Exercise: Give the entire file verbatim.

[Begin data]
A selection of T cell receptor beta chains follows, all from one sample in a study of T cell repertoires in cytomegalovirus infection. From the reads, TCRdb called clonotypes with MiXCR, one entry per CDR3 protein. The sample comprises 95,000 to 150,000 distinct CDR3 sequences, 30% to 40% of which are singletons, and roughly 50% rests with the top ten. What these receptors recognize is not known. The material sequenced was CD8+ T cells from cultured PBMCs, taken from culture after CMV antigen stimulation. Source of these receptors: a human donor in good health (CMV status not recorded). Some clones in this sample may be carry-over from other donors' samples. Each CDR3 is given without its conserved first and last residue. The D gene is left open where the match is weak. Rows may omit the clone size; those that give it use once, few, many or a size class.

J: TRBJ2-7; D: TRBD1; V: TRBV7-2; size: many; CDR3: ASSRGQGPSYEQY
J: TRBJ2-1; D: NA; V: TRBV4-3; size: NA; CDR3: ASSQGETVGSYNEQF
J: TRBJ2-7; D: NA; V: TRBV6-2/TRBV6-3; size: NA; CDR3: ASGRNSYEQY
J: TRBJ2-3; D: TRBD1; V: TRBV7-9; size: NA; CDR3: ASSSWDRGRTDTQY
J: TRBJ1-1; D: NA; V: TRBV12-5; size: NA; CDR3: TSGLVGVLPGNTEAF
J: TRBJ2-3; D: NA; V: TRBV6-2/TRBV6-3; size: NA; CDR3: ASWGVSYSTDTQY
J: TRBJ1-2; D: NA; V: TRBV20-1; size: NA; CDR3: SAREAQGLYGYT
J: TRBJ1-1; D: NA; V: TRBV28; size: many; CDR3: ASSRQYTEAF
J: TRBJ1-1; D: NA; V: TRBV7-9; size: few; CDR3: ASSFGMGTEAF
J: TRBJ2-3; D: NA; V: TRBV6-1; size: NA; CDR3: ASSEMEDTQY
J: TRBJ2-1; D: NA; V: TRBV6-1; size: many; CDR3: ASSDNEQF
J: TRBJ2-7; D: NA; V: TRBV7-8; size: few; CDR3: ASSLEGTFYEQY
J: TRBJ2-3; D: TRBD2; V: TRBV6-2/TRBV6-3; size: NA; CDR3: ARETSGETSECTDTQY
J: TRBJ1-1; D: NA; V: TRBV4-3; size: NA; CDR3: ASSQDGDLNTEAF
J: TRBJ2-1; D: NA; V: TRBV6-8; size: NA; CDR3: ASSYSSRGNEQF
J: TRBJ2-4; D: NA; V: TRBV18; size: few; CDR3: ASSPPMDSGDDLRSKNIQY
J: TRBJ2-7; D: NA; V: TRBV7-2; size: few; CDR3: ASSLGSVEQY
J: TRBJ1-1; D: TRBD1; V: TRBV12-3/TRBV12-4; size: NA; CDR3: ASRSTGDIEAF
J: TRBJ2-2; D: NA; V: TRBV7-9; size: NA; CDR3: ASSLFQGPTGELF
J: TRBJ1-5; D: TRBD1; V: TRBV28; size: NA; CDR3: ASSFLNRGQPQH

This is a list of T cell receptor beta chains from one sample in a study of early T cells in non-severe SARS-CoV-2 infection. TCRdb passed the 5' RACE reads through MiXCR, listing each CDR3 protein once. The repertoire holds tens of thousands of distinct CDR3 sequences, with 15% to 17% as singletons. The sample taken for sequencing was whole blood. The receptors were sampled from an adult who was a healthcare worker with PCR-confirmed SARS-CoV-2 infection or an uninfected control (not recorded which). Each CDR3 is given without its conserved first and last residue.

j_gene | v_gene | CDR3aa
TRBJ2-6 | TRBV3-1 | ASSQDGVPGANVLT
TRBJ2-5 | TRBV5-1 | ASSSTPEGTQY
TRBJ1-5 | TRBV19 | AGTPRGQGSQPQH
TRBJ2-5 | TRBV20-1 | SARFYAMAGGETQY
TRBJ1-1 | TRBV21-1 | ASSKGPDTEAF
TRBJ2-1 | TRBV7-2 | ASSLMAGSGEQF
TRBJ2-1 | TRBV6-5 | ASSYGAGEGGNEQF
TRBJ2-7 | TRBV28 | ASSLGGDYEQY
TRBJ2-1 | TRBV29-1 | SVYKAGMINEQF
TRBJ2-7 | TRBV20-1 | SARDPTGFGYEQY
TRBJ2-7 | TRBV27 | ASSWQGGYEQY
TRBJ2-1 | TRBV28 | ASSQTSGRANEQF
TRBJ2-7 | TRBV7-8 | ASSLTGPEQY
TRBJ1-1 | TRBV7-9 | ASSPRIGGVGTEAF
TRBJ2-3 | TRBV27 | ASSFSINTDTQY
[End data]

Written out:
A selection of T cell receptor beta chains follows, all from one sample in a study of T cell repertoires in cytomegalovirus infection. From the reads, TCRdb called clonotypes with MiXCR, one entry per CDR3 protein. The sample comprises 95,000 to 150,000 distinct CDR3 sequences, 30% to 40% of which are singletons, and roughly 50% rests with the top ten. What these receptors recognize is not known. The material sequenced was CD8+ T cells from cultured PBMCs, taken from culture after CMV antigen stimulation. Source of these receptors: a human donor in good health (CMV status not recorded). Some clones in this sample may be carry-over from other donors' samples. Each CDR3 is given without its conserved first and last residue. The D gene is left open where the match is weak. Rows may omit the clone size; those that give it use once, few, many or a size class.

J: TRBJ2-7; D: TRBD1; V: TRBV7-2; size: many; CDR3: ASSRGQGPSYEQY
J: TRBJ2-1; D: NA; V: TRBV4-3; size: NA; CDR3: ASSQGETVGSYNEQF
J: TRBJ2-7; D: NA; V: TRBV6-2/TRBV6-3; size: NA; CDR3: ASGRNSYEQY
J: TRBJ2-3; D: TRBD1; V: TRBV7-9; size: NA; CDR3: ASSSWDRGRTDTQY
J: TRBJ1-1; D: NA; V: TRBV12-5; size: NA; CDR3: TSGLVGVLPGNTEAF
J: TRBJ2-3; D: NA; V: TRBV6-2/TRBV6-3; size: NA; CDR3: ASWGVSYSTDTQY
J: TRBJ1-2; D: NA; V: TRBV20-1; size: NA; CDR3: SAREAQGLYGYT
J: TRBJ1-1; D: NA; V: TRBV28; size: many; CDR3: ASSRQYTEAF
J: TRBJ1-1; D: NA; V: TRBV7-9; size: few; CDR3: ASSFGMGTEAF
J: TRBJ2-3; D: NA; V: TRBV6-1; size: NA; CDR3: ASSEMEDTQY
J: TRBJ2-1; D: NA; V: TRBV6-1; size: many; CDR3: ASSDNEQF
J: TRBJ2-7; D: NA; V: TRBV7-8; size: few; CDR3: ASSLEGTFYEQY
J: TRBJ2-3; D: TRBD2; V: TRBV6-2/TRBV6-3; size: NA; CDR3: ARETSGETSECTDTQY
J: TRBJ1-1; D: NA; V: TRBV4-3; size: NA; CDR3: ASSQDGDLNTEAF
J: TRBJ2-1; D: NA; V: TRBV6-8; size: NA; CDR3: ASSYSSRGNEQF
J: TRBJ2-4; D: NA; V: TRBV18; size: few; CDR3: ASSPPMDSGDDLRSKNIQY
J: TRBJ2-7; D: NA; V: TRBV7-2; size: few; CDR3: ASSLGSVEQY
J: TRBJ1-1; D: TRBD1; V: TRBV12-3/TRBV12-4; size: NA; CDR3: ASRSTGDIEAF
J: TRBJ2-2; D: NA; V: TRBV7-9; size: NA; CDR3: ASSLFQGPTGELF
J: TRBJ1-5; D: TRBD1; V: TRBV28; size: NA; CDR3: ASSFLNRGQPQH

This is a list of T cell receptor beta chains from one sample in a study of early T cells in non-severe SARS-CoV-2 infection. TCRdb passed the 5' RACE reads through MiXCR, listing each CDR3 protein once. The repertoire holds tens of thousands of distinct CDR3 sequences, with 15% to 17% as singletons. The sample taken for sequencing was whole blood. The receptors were sampled from an adult who was a healthcare worker with PCR-confirmed SARS-CoV-2 infection or an uninfected control (not recorded which). Each CDR3 is given without its conserved first and last residue.

j_gene | v_gene | CDR3aa
TRBJ2-6 | TRBV3-1 | ASSQDGVPGANVLT
TRBJ2-5 | TRBV5-1 | ASSSTPEGTQY
TRBJ1-5 | TRBV19 | AGTPRGQGSQPQH
TRBJ2-5 | TRBV20-1 | SARFYAMAGGETQY
TRBJ1-1 | TRBV21-1 | ASSKGPDTEAF
TRBJ2-1 | TRBV7-2 | ASSLMAGSGEQF
TRBJ2-1 | TRBV6-5 | ASSYGAGEGGNEQF
TRBJ2-7 | TRBV28 | ASSLGGDYEQY
TRBJ2-1 | TRBV29-1 | SVYKAGMINEQF
TRBJ2-7 | TRBV20-1 | SARDPTGFGYEQY
TRBJ2-7 | TRBV27 | ASSWQGGYEQY
TRBJ2-1 | TRBV28 | ASSQTSGRANEQF
TRBJ2-7 | TRBV7-8 | ASSLTGPEQY
TRBJ1-1 | TRBV7-9 | ASSPRIGGVGTEAF
TRBJ2-3 | TRBV27 | ASSFSINTDTQY